In United States V. Grenier, 513 F.3d 632 (6th Cir. 2008), the court discussed the standard of review to apply for a motion to dismiss an indictment.Summary of this case from U.S. v. Samuels
Argued: October 23, 2007.
Decided and Filed: January 22, 2008.
Appeal from the United States District Court for the Northern District of Ohio at Akron, James S. Gwin, J.
ARGUED: Justin J. Roberts, Assistant United States Attorney, Cleveland, Ohio, for Appellant. Allison D. Burroughs, Nutter, McClennen Fish, Boston, Massachusetts, for Appellees. ON BRIEF: Christian H. Stickan, Assistant United States Attorney, Cleveland, Ohio, for Appellant. Allison D. Burroughs, Nutter, McClennen Fish, Boston, Massachusetts, Robin E. Harvey, Baker Hostetler, Cincinnati, Ohio, for Appellees.
The government appeals from the district court's order dismissing on statute of limitations grounds the indictments of Defendants Raymond L. Grenier and Delta Equity Services Corp. for violation of 18 U.S.C. § 1001 and 18 U.S.C. § 2. For the reasons that follow, we AFFIRM the district court's dismissal of Defendants' indictments.
STATEMENT OF FACTS
A. Substantive Facts
Raymond Grenier and Delta Equity Services Corp. ("Delta") sold securities through licensed securities sales representatives and agents in various states. In 1997 the Securities and Exchange Commission ("SEC") began investigating Grenier's and Delta's lack of supervision of a group of Maryland and Ohio brokers who had defrauded investors and misappropriated money through the fraudulent offer and sale of unregistered securities. On July 10, 2001, after the SEC informed Defendants that it was preparing to take an enforcement action against them, Defendants, through counsel, faxed an 18-page " Wells submission" letter to the SEC. This letter included a settlement proposal. On the same day, the original letter was mailed by overnight courier, and the SEC received it on July 11, 2001. The mailed document included an additional page, a notarized waiver dated July 10, 2001 and signed by Raymond Grenier as president of Delta and individually. On February 21, 2002, the SEC censured and fined both Grenier and Delta and imposed other sanctions upon them.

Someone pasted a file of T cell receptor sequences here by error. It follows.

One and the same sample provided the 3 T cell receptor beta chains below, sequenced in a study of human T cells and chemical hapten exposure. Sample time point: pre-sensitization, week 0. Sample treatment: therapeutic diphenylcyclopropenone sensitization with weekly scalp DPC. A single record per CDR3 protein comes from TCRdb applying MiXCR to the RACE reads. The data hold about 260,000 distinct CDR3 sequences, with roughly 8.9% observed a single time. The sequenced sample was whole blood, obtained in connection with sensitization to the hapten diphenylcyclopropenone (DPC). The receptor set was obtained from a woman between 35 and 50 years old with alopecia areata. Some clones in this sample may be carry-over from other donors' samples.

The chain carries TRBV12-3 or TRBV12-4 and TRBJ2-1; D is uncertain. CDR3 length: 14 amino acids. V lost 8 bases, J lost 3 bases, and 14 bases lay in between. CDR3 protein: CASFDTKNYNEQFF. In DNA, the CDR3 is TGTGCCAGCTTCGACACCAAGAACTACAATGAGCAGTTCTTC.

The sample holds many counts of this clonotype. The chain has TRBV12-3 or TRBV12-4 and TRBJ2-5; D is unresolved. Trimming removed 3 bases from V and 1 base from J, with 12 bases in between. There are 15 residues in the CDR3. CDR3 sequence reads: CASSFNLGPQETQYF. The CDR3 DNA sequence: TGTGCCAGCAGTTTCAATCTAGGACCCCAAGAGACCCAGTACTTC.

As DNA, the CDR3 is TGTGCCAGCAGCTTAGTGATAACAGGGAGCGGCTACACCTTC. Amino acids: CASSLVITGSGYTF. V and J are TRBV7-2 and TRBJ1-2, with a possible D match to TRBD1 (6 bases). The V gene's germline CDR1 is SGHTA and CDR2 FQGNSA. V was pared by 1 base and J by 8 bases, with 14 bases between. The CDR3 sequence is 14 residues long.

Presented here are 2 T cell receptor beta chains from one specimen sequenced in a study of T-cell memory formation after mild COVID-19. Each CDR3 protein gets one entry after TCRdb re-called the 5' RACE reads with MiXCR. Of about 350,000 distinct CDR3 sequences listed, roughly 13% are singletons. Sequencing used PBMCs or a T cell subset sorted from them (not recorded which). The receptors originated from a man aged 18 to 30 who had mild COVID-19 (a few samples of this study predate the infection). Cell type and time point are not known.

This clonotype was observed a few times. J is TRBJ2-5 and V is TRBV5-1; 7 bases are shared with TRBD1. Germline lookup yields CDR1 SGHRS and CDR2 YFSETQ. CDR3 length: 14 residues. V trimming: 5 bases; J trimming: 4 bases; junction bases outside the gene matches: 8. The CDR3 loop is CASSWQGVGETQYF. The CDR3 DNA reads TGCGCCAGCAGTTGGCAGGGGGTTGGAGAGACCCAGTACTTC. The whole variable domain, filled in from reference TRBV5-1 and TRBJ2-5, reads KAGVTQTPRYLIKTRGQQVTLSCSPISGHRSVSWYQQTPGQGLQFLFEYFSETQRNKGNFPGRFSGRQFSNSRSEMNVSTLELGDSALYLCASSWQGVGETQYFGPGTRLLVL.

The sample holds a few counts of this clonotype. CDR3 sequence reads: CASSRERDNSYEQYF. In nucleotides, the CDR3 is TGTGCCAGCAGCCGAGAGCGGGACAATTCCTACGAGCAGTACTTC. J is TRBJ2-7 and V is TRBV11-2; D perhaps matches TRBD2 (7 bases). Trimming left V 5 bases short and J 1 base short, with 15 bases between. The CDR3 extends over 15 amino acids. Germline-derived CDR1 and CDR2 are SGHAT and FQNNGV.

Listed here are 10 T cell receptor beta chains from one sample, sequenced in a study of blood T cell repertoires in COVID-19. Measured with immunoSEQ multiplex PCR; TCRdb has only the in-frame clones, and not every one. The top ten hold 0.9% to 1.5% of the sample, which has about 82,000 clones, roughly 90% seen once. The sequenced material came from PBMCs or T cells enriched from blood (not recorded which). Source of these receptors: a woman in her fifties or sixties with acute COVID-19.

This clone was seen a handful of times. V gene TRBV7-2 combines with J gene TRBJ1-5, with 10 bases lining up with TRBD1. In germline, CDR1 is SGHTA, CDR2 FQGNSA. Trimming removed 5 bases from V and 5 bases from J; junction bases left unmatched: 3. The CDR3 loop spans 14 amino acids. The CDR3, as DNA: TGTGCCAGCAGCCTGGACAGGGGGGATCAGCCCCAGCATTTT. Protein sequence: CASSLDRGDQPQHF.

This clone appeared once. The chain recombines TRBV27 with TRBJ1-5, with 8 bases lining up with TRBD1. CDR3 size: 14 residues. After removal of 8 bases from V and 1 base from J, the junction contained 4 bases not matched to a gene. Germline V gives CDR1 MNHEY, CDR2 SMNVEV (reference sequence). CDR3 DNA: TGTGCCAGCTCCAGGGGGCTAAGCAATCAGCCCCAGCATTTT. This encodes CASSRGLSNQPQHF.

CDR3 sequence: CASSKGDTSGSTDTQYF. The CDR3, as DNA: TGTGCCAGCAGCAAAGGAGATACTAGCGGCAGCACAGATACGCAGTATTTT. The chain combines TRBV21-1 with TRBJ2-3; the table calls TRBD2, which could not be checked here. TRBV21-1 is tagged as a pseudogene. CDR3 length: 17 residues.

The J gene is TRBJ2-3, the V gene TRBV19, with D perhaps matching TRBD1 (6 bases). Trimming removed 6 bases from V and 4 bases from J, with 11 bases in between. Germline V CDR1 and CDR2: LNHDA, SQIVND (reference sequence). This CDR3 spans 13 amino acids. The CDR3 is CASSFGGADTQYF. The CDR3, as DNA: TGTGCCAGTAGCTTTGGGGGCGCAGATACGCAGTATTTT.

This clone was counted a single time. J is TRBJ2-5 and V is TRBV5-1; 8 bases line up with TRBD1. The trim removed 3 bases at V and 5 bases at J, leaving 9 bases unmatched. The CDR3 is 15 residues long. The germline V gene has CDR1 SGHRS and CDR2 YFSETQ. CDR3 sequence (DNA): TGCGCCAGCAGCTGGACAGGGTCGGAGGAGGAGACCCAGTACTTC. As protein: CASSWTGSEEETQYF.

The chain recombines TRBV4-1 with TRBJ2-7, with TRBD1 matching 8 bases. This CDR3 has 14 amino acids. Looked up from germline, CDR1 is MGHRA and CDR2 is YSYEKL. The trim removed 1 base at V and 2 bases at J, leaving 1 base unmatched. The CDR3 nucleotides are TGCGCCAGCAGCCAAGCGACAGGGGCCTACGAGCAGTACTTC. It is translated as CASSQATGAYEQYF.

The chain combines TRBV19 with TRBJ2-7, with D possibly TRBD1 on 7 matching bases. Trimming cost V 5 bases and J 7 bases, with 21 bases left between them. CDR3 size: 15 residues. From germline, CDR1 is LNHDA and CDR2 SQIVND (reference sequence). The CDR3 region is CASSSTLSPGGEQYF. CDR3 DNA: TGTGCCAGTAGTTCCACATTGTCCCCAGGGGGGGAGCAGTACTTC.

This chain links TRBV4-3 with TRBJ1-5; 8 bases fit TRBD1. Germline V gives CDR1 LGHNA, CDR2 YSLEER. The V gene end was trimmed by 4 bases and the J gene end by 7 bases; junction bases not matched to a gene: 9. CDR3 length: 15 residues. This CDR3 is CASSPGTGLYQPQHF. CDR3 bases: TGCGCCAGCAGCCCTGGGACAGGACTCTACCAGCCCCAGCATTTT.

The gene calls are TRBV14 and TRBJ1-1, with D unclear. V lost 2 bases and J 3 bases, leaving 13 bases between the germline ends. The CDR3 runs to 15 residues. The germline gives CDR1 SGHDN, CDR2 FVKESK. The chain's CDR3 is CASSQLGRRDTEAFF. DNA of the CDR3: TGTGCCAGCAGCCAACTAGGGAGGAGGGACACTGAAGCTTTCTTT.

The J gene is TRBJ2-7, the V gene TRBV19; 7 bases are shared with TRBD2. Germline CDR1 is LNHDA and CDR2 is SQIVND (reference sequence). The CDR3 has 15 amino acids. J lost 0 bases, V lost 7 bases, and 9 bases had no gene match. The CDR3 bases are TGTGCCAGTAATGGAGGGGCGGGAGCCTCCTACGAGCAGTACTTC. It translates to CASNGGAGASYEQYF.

During an SEC investigation, the party whose activities are being investigated may submit a Wells statement that sets forth the party's "interests and position in regard to the subject matter of the investigation." 17 C.F.R. § 202.5(c) (2007).
B. Procedural History
In an indictment filed on July 11, 2006, a federal grand jury alleged that from 1997 through on or about July 13, 2001, Grenier and Delta had knowingly and wilfully concealed and covered up a material fact regarding securities violations by means of tricks, schemes, and devices and had knowingly and willfully made a false writing, specifically a letter, to the SEC that contained fraudulent material statements. The indictment set forth ten allegedly false and fraudulent statements included in the document sent to the SEC. The indictment alleged that these statements minimized Defendants' knowledge and responsibility for securities violations. Defendants were charged with violating 18 U.S.C. § 1001 and 18 U.S.C. § 2.